I have to admit it was the title that caught my eye when I spotted Sneed B. Collard III’s Most Fun Book Ever About Lizards by Sneed B. Collard III at our local library. What middle-grade child can resist a title like that?
To say Sneed Collard’s book is special is an understatement. First of all, the text is written is a conversational, second person style that is relaxed and friendly. He starts out with “Meet Joe Lizard,” detailing the life of “your average” western fence lizard. Sometimes books that use the second person try too hard to be cool, but this one hits just the right note. I was also impressed with the detail and accuracy of the text.
Second, most of the lavish full-color photographs in the book were taken by the author. This allows the text and images to fit perfectly, plus there’s less chance that the photographs have been misidentified, a real hazard when using stock photographs. The best part is Sneed Collard is a fantastic photographer.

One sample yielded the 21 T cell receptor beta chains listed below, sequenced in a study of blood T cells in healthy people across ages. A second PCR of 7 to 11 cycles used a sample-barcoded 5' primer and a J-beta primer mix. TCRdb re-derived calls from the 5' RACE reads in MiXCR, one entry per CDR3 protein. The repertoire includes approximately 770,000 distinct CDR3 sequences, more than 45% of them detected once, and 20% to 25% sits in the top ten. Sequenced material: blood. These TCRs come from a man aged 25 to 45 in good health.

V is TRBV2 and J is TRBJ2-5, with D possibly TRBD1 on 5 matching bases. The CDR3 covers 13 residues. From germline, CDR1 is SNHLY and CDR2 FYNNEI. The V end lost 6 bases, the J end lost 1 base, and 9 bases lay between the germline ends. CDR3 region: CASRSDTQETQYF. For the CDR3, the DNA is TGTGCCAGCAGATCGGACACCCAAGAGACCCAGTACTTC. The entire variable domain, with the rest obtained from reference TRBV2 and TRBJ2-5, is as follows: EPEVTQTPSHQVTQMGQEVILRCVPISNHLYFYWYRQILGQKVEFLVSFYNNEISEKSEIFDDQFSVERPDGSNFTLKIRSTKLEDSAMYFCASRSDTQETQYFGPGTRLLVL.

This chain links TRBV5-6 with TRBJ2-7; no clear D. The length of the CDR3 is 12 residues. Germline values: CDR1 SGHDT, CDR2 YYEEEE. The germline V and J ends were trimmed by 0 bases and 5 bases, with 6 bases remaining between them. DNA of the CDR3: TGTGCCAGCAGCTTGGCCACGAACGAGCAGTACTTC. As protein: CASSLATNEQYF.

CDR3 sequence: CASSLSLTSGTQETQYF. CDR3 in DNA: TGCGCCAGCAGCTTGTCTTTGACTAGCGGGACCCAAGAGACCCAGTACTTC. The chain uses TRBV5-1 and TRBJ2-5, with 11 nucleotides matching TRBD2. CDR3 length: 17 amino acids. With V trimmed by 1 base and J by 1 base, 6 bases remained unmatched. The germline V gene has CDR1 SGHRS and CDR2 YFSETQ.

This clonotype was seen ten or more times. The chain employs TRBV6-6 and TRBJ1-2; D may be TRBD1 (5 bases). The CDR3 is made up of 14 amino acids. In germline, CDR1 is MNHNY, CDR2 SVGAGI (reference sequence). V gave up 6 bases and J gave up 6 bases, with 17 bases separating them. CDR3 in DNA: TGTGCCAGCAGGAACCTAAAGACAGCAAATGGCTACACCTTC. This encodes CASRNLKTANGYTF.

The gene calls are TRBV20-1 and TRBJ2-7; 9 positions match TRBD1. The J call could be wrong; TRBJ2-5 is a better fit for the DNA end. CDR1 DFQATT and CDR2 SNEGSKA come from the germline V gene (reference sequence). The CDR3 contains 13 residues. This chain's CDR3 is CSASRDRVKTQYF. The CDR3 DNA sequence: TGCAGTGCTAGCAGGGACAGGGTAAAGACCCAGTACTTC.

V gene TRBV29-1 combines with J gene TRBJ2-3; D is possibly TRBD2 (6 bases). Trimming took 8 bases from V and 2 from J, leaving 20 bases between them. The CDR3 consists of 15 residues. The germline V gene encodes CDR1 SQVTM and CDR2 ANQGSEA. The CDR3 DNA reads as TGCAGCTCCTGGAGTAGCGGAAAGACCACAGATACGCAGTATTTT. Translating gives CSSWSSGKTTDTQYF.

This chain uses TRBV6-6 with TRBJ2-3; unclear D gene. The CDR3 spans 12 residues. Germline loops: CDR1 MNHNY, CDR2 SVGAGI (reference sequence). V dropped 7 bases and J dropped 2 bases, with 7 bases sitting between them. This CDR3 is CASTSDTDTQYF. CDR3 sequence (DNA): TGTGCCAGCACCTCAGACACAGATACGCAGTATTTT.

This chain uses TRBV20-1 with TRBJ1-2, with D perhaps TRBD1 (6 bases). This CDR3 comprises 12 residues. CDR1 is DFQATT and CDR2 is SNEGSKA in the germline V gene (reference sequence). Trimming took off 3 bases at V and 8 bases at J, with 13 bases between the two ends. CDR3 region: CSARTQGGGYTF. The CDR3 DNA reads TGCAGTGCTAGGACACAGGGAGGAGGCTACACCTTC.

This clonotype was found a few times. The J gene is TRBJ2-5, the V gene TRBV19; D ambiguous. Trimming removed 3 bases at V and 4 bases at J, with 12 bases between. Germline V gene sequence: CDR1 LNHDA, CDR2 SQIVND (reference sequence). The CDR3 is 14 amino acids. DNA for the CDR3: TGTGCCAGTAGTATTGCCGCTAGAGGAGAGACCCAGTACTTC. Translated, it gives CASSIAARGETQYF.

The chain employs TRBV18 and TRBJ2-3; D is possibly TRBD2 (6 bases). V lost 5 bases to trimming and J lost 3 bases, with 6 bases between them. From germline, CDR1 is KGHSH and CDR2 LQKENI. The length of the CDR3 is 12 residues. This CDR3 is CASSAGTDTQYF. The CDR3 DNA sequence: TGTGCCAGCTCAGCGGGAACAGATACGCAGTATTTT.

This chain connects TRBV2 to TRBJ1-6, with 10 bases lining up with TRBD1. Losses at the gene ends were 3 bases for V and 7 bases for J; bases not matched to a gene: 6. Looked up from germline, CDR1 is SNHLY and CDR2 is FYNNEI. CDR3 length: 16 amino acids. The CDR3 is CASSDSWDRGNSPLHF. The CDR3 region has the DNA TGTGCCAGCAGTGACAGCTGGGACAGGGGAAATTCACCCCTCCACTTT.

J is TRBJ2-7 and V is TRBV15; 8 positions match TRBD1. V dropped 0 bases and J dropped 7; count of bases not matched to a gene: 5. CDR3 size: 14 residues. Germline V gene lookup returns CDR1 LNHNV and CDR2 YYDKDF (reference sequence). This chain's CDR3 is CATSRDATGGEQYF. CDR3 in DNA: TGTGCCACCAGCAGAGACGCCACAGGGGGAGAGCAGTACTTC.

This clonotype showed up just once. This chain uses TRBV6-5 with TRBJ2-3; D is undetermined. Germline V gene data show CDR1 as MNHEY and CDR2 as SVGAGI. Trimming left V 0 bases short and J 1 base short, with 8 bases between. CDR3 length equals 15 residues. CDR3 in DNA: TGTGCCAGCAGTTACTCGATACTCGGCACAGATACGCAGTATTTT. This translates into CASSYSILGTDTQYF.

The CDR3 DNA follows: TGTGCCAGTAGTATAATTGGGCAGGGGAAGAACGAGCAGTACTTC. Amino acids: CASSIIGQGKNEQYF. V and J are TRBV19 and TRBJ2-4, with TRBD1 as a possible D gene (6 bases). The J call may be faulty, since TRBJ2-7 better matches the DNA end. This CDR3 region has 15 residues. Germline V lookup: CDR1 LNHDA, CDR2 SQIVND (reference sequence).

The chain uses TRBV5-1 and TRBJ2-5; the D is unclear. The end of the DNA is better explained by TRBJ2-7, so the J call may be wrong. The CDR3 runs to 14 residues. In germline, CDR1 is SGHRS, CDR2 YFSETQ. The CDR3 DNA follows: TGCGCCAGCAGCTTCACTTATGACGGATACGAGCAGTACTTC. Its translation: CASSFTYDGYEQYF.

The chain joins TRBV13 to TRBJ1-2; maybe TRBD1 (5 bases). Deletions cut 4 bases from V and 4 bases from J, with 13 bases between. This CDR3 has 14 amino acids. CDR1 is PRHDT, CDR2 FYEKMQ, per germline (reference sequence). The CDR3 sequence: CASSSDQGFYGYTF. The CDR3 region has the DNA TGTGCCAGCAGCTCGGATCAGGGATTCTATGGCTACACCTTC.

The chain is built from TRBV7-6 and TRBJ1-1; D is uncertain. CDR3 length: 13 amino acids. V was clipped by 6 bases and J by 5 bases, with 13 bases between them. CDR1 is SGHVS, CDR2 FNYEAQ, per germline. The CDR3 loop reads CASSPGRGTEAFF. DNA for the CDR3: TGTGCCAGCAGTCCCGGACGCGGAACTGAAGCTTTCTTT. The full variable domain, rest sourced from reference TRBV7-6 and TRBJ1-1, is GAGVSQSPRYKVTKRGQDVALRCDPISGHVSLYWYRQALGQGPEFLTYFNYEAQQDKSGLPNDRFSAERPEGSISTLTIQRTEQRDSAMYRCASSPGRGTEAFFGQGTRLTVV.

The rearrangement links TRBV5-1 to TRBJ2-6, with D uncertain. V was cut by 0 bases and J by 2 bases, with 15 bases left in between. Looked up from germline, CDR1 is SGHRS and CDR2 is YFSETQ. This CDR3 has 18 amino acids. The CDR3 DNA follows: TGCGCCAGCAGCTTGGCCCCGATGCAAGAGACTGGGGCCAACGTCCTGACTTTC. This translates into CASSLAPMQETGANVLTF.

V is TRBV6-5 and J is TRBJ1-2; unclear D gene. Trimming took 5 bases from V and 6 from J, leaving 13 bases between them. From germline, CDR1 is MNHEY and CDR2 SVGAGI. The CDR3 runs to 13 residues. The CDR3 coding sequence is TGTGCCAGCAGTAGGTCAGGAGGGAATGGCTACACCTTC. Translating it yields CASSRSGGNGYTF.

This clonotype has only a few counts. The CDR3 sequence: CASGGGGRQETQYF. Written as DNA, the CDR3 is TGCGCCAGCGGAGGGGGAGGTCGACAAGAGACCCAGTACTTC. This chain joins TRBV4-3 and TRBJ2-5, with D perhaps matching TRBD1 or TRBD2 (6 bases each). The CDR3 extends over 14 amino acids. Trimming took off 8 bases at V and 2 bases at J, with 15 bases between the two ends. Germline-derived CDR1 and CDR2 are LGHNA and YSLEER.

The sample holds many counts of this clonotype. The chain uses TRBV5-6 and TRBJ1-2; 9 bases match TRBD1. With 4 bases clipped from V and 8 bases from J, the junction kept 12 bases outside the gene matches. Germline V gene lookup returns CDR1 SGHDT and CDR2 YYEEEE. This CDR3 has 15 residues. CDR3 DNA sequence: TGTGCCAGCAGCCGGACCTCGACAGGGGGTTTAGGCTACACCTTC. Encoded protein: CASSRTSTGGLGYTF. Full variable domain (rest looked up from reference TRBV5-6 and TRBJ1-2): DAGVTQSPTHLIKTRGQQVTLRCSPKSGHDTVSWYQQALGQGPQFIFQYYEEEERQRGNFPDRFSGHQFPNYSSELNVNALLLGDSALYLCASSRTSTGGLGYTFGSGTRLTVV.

Third, the author reveals a real passion for his topic, and in fact admits a “special love of reptiles” in the author blurb on the book jacket. This love of reptiles has led him to include a section on lizard conservation and also a realistic look at keeping lizards as pets, which he doesn’t encourage for reasons he has obviously thought carefully about.
The bottom line is that Sneed B. Collard III’s Most Fun Book Ever About Lizards is a must-have for budding herpetologists, and an interesting and entertaining read for the rest of us. I am definitely going to pick up a copy for our family (we have been known to wear our local lizards*).
For some lizard science for kids, try Growing with Science
Hardcover: 48 pages
Publisher: Charlesbridge Publishing (February 1, 2012)
(*Note: It was entirely the lizard’s own decision to climb up this person. It was not picked up or handled.)
Nonfiction Monday is a blogging celebration of nonfiction books for kids. We invite you to join us. For more information and a schedule, stop by Booktalking to see who is hosting each week.
Today’s round-up is at Ana’s Nonfiction Blog.